• Prepare a number of examples in advance of barriers that you have already heard about and present them. 
  • Ask each participant to submit a number of barriers using a poll. Tell them that you will use the outcomes in the session on barriers for support specialists. 
  • Discuss some of the most commonly mentioned barriers and discuss ideas about how to overcome them.
7. Using open educational resources in teaching practice - 20 minutes

There are various ways of using OER in teaching practice:

  • Regular educational resources
    Lecturers can use the educational resources of others in their own teaching. These may be exact copies, excerpts from the resources or they may be used in an adapted form. The lecturer is responsible for compiling the resources.
  • Education from elsewhere
    Students can follow entire teaching modules available elsewhere. Why teach a course yourself if a good MOOC is available? However, the lecturer could still be responsible for the examinations.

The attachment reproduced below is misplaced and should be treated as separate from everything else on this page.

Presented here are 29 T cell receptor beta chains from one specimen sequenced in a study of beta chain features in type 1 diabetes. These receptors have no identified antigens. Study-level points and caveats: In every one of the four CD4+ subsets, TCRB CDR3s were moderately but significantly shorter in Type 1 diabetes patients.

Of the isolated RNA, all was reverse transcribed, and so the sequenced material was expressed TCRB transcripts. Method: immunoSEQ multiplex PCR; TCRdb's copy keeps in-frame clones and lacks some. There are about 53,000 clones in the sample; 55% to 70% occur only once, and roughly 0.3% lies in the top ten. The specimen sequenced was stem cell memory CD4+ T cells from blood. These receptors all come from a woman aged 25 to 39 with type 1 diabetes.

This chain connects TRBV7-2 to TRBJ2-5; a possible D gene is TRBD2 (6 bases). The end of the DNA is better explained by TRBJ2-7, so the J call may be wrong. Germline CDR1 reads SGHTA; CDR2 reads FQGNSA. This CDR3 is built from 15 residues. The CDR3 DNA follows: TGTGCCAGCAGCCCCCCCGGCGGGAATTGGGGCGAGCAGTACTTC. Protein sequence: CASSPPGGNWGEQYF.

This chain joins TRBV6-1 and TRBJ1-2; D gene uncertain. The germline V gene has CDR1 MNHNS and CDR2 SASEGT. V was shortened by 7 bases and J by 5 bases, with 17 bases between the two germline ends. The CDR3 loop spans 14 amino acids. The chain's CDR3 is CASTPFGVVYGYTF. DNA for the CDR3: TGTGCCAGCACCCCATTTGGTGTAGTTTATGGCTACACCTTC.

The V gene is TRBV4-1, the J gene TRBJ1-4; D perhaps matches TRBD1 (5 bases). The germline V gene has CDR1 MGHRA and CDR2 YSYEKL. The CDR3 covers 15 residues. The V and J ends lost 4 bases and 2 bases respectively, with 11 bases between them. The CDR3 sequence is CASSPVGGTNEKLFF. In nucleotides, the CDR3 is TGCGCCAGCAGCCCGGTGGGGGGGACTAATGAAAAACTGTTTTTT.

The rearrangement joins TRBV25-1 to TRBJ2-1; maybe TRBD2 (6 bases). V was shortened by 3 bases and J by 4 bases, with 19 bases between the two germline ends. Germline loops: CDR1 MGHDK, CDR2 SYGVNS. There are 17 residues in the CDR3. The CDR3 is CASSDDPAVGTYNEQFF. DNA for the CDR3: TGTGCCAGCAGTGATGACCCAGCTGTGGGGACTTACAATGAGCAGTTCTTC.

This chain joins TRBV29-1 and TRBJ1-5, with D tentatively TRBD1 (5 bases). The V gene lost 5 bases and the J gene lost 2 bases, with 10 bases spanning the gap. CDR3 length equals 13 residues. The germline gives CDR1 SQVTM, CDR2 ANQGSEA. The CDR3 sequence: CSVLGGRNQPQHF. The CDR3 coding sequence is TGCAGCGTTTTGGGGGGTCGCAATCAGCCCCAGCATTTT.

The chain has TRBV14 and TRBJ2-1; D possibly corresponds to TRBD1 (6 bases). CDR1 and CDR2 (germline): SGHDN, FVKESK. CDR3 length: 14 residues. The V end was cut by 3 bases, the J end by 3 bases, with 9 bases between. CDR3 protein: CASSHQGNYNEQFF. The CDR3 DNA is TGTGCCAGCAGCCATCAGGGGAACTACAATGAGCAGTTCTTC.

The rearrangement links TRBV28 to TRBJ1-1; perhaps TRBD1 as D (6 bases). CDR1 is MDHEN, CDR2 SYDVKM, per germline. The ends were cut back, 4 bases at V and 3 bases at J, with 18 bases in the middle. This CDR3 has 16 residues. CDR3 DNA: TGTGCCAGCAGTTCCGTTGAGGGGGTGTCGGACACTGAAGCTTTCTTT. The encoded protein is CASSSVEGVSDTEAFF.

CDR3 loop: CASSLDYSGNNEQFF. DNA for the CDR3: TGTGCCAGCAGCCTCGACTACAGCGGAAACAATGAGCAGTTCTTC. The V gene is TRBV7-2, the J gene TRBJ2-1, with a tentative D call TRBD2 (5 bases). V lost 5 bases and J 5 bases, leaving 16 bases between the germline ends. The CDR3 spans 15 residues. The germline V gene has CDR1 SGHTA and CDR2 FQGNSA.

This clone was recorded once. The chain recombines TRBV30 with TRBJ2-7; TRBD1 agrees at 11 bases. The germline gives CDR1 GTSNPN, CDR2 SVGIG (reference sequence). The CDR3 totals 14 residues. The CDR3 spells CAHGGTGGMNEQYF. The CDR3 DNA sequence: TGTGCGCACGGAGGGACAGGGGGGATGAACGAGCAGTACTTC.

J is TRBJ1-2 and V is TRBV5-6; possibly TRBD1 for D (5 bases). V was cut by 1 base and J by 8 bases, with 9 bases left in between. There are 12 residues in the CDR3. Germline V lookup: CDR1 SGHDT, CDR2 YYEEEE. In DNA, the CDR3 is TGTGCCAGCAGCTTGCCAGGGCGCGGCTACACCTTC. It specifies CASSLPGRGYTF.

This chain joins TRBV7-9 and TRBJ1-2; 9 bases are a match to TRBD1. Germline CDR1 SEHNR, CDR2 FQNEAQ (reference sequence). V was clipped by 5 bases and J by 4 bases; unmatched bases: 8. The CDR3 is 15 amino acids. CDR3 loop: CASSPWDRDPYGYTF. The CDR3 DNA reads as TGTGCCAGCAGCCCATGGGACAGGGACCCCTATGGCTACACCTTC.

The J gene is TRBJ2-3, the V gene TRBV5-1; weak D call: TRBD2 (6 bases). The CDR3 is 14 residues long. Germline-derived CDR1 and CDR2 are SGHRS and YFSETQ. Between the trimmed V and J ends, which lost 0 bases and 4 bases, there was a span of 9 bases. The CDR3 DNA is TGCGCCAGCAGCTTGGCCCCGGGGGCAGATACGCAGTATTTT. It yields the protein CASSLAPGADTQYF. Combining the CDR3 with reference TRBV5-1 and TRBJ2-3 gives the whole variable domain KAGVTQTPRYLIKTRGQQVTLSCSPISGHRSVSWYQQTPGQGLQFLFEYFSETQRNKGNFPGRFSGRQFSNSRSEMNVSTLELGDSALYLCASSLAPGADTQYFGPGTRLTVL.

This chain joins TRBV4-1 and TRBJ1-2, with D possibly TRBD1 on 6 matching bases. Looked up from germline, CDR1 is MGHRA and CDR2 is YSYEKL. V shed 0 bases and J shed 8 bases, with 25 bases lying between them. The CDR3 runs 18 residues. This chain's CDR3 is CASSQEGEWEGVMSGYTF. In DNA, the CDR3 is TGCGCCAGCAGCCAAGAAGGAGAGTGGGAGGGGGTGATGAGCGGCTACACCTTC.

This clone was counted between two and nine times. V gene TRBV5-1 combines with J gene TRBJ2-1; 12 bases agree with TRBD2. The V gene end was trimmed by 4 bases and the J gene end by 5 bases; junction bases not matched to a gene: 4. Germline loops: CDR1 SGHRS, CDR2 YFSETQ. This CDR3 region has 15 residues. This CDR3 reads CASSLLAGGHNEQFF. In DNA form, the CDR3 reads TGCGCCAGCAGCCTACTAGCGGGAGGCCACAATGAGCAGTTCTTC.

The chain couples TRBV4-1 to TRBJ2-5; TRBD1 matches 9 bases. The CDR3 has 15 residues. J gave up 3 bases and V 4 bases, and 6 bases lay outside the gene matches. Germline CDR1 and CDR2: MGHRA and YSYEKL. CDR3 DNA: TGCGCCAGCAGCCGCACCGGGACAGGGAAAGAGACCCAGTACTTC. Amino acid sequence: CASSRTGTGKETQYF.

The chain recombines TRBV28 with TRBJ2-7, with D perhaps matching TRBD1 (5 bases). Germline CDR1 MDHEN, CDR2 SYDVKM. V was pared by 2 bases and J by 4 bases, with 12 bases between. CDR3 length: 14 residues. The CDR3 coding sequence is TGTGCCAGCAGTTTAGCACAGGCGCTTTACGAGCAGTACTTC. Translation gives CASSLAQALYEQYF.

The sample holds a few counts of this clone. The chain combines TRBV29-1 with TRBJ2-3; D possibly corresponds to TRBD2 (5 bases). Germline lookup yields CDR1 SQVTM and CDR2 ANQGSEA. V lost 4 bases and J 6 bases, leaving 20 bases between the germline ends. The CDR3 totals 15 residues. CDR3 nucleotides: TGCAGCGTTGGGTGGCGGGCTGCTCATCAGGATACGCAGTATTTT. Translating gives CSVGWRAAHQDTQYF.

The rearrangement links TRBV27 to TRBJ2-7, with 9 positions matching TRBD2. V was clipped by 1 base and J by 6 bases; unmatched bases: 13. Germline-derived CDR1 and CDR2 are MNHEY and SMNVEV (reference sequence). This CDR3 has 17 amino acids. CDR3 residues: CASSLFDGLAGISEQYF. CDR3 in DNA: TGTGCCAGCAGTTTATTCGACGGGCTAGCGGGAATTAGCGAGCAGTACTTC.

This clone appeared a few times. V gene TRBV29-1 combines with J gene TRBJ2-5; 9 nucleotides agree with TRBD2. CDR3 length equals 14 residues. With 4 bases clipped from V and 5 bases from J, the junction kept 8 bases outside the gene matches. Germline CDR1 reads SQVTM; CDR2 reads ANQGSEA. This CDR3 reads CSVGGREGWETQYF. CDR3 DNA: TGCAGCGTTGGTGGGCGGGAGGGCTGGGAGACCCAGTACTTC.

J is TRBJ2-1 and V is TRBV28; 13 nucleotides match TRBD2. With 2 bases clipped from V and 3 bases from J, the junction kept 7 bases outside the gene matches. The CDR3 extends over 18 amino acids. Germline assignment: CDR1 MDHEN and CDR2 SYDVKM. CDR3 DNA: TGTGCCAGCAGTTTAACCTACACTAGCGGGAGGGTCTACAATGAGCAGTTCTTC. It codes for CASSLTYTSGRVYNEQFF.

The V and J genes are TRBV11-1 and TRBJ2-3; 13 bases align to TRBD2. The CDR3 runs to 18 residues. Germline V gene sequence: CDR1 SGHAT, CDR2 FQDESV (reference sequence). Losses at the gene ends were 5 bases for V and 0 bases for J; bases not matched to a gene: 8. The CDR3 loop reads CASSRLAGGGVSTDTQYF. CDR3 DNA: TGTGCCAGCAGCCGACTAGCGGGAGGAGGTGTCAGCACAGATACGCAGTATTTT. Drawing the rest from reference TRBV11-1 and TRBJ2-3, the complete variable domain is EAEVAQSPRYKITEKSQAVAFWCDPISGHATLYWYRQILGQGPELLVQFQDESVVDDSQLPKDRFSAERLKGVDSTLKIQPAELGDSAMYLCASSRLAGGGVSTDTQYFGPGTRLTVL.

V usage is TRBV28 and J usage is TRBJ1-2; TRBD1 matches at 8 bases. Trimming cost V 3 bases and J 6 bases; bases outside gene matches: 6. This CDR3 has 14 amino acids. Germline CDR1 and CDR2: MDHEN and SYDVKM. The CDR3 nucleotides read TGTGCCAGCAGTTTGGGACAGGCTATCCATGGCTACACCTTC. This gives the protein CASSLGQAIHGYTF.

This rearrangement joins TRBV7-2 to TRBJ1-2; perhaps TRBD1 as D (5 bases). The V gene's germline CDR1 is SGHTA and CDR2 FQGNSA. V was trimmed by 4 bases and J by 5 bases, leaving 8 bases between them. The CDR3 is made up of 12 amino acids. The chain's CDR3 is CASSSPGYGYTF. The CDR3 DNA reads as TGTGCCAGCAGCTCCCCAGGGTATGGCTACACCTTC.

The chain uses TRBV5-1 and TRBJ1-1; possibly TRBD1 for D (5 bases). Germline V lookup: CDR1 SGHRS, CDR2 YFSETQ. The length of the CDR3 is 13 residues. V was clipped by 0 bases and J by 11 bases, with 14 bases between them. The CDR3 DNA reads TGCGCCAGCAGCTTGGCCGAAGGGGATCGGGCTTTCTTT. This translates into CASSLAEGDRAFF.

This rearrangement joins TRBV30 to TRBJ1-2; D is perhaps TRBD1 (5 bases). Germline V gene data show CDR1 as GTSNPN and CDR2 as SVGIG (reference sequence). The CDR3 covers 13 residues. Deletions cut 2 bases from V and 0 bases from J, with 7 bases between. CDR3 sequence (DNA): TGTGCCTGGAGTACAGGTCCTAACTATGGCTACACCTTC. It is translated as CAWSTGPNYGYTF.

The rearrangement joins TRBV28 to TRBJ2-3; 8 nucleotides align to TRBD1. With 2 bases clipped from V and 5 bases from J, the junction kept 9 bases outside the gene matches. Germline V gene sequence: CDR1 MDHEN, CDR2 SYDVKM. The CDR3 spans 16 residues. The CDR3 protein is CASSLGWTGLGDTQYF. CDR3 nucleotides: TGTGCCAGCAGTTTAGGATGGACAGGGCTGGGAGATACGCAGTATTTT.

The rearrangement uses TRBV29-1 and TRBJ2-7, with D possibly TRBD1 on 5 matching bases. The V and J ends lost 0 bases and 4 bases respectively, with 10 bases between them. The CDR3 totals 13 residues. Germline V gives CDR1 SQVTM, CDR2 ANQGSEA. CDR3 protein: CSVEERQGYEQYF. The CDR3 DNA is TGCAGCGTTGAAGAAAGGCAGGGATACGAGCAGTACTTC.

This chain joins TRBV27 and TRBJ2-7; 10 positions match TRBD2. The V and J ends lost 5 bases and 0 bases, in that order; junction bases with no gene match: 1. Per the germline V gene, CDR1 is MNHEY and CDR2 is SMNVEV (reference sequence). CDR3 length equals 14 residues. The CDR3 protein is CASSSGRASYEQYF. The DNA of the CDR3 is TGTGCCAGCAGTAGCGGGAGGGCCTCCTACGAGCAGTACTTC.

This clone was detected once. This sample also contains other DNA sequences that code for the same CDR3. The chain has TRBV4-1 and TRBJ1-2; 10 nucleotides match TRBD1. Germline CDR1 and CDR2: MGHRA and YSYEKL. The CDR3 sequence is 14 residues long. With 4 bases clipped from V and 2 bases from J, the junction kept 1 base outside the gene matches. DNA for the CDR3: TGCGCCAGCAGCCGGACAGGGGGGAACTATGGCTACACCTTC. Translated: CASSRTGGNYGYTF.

• Students develop educational resources
    When students develop open educational resources, they first have to acquire a full mastery of the content. This offers them many insights into the content and their own learning process. Examples include 'knowledge clips' or knowledge articles.
  • Students find open educational resources
    Tell students that there are plenty of educational resources on your particular subject out there. Instruct them to collect and assess some. This will enable them to build their own treasure trove of sources.

Give a presentation to inspire participants to think beyond the option of merely using the educational resources of others. You can give examples like this:

Use examples from 'Education from elsewhere'

  • Students follow an entire open module/course, for instance, a MOOC. This could be offered as an alternative way to obtain (extra) credits. You can also arrange for students to follow an external MOOC (or parts of it) to provide them with content for your subject.